A rural Minnesota water company is experimenting with a new way of treating drinking water -- using bacteria to remove the harmful pollutants.
The Lincoln Pipestone Rural Water System has been using expensive reverse osmosis to clean nitrates and nitrites from its well water. But bacteria occur naturally in the water and when they're given extra food, they turn contaminants into harmless nitrogen gas, said Mark Johnson, CEO of the Lake Benton-based utility.
The bacteria pilot project has removed nearly all of the nitrates and nitrites in the water, Johnson said.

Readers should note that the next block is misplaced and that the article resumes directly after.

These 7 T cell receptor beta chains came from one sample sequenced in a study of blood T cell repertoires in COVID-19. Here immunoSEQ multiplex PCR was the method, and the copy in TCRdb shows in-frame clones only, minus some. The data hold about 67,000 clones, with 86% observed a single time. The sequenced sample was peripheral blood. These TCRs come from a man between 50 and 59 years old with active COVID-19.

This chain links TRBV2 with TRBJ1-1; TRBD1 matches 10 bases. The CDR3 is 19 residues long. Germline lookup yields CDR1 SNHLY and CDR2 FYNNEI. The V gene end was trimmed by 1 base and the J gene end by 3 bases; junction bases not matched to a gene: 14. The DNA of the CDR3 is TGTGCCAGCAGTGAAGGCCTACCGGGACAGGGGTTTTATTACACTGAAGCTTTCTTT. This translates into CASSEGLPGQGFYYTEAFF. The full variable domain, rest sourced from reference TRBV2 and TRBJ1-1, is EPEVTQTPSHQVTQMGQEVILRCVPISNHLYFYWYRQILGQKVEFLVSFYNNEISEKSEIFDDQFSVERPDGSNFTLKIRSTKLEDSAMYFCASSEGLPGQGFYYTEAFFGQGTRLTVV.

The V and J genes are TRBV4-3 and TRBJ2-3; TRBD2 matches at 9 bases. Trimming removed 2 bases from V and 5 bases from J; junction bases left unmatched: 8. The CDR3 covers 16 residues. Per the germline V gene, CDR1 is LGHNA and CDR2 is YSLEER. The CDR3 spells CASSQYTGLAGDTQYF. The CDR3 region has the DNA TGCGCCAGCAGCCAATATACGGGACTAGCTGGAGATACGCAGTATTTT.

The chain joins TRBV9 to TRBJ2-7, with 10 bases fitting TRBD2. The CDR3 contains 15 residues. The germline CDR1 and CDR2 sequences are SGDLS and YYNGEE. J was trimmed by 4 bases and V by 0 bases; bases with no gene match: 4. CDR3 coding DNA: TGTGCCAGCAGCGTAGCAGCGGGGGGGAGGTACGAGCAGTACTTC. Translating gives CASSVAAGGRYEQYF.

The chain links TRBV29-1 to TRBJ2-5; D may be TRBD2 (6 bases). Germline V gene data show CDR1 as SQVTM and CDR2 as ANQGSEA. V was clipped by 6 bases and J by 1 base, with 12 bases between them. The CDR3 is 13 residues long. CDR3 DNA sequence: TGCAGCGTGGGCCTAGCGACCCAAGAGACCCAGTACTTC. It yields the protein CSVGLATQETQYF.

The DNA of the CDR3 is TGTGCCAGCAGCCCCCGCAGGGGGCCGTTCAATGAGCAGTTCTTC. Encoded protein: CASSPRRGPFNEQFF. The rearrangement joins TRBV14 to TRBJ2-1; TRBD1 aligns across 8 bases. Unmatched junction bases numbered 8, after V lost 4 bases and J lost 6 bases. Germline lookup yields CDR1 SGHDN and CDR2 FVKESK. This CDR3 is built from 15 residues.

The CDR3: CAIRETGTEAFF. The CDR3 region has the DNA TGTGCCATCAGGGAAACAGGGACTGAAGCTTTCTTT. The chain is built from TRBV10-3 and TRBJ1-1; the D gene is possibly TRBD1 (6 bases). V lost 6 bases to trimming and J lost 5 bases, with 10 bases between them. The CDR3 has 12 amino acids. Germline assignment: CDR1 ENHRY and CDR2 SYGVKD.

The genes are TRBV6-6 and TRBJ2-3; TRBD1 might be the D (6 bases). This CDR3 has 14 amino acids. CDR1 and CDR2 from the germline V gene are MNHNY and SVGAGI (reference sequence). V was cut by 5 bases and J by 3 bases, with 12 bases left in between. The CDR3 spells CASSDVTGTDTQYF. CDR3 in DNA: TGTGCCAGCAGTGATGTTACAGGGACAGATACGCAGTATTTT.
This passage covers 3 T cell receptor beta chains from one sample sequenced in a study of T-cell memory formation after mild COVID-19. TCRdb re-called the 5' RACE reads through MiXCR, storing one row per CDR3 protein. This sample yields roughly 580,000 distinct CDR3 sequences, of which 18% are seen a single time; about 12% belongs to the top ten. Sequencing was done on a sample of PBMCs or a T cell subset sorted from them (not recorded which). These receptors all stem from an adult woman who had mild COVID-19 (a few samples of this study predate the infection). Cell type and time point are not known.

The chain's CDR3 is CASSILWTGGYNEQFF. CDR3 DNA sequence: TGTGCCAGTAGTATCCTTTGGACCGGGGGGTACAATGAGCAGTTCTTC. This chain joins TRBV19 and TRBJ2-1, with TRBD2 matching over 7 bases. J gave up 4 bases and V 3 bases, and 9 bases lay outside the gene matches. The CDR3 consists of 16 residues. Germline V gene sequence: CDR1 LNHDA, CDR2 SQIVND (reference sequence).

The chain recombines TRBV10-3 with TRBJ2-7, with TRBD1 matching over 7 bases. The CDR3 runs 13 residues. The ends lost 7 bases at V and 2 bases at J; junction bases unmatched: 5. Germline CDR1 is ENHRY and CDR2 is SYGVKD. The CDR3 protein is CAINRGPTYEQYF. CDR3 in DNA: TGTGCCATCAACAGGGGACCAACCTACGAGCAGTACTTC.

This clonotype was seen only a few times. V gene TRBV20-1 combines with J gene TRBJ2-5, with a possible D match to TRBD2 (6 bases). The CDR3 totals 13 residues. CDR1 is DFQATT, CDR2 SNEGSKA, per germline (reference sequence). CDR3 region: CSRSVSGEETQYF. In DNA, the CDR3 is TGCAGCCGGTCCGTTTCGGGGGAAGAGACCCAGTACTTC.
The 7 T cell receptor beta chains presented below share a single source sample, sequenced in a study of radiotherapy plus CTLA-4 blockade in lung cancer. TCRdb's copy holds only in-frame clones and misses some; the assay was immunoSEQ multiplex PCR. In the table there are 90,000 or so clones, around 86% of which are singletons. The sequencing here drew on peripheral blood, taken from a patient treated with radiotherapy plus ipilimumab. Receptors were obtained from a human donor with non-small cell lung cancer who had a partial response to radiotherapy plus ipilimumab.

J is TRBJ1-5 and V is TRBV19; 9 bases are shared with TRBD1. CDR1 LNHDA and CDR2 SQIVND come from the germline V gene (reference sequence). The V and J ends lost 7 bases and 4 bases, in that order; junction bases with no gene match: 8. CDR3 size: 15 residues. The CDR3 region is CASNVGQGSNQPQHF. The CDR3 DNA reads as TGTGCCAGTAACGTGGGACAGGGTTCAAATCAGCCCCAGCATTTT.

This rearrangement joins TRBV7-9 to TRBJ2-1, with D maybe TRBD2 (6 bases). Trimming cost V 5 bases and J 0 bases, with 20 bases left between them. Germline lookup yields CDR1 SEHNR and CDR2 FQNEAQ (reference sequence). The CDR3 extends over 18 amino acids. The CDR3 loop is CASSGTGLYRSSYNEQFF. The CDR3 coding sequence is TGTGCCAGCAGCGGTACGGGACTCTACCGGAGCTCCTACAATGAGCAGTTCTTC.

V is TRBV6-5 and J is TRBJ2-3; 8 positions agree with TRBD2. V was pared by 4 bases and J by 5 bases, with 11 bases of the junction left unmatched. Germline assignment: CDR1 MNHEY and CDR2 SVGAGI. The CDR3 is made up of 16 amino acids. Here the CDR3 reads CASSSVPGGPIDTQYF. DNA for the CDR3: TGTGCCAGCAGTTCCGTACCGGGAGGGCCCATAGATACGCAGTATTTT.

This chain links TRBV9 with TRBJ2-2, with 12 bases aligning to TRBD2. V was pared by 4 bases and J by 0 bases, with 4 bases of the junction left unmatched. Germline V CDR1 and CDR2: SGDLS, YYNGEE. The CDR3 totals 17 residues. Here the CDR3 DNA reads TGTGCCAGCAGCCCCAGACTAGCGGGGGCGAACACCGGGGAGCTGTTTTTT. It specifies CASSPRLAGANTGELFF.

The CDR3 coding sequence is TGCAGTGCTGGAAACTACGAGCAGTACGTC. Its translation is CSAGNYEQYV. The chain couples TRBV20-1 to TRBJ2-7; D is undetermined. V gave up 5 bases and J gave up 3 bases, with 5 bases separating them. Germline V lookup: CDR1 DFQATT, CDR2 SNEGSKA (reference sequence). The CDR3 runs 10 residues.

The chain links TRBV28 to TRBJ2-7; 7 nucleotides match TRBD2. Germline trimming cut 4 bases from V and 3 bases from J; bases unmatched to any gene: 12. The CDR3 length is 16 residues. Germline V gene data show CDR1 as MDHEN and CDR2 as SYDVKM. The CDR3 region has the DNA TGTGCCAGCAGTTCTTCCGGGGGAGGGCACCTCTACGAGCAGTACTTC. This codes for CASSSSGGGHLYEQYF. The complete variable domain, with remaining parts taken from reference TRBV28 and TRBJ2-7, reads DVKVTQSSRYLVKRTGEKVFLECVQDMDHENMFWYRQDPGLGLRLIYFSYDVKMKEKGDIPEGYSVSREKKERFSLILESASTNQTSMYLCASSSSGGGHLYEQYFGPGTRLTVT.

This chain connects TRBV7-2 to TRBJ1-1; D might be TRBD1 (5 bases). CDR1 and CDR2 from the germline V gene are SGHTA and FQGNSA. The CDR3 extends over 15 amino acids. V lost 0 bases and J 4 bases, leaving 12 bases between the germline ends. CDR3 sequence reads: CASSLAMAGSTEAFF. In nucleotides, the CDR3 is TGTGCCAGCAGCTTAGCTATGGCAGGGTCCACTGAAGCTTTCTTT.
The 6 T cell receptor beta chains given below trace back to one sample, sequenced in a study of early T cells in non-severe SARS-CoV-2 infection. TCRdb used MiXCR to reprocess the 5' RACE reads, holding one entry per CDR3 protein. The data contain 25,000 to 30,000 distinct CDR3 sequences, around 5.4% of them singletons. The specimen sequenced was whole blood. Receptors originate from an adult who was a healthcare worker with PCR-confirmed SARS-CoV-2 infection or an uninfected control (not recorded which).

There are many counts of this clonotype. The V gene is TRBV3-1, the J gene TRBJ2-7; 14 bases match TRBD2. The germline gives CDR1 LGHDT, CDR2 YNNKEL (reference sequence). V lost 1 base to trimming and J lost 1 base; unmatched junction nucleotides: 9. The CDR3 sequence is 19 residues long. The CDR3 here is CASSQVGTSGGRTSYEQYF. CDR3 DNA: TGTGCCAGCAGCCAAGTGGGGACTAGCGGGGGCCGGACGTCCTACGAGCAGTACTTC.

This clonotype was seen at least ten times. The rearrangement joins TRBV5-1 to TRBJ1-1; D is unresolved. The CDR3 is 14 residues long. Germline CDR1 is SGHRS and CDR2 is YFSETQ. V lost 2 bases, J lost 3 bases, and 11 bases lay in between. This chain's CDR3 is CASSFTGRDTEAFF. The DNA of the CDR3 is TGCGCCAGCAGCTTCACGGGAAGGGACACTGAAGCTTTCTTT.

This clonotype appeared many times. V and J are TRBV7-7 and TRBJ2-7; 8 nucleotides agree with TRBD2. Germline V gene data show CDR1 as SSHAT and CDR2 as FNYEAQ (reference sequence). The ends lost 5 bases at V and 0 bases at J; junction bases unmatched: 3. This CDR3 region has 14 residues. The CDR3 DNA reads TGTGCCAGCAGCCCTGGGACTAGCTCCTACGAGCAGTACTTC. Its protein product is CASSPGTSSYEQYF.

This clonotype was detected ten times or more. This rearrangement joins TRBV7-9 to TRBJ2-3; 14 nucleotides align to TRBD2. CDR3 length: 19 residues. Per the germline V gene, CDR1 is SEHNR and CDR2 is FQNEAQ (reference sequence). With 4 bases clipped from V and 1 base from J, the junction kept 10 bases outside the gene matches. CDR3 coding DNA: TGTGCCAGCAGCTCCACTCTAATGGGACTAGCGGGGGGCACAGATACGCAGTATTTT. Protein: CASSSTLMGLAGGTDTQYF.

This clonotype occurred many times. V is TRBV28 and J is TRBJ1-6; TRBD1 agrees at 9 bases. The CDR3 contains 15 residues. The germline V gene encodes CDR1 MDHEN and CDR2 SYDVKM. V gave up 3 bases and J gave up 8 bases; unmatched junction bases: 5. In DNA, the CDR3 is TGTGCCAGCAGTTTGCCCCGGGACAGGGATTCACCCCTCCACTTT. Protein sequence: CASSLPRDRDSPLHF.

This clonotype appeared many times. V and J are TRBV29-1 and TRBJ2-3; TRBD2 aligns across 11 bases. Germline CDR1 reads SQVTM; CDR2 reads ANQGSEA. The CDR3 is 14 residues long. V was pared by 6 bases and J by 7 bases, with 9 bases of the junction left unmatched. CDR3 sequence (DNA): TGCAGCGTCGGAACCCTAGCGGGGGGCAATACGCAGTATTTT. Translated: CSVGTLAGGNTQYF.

The Minnesota Department of Health is watching the experiments and working on regulations that could be applied to other water systems that might want to try the bacterial treatment. It would cost Lincoln Pipestone about $2 million to build the bacteria treatment process.
"We want those regulations in place before we commit to building it, to know it would be an acceptable process to the Health Department," Johnson added.
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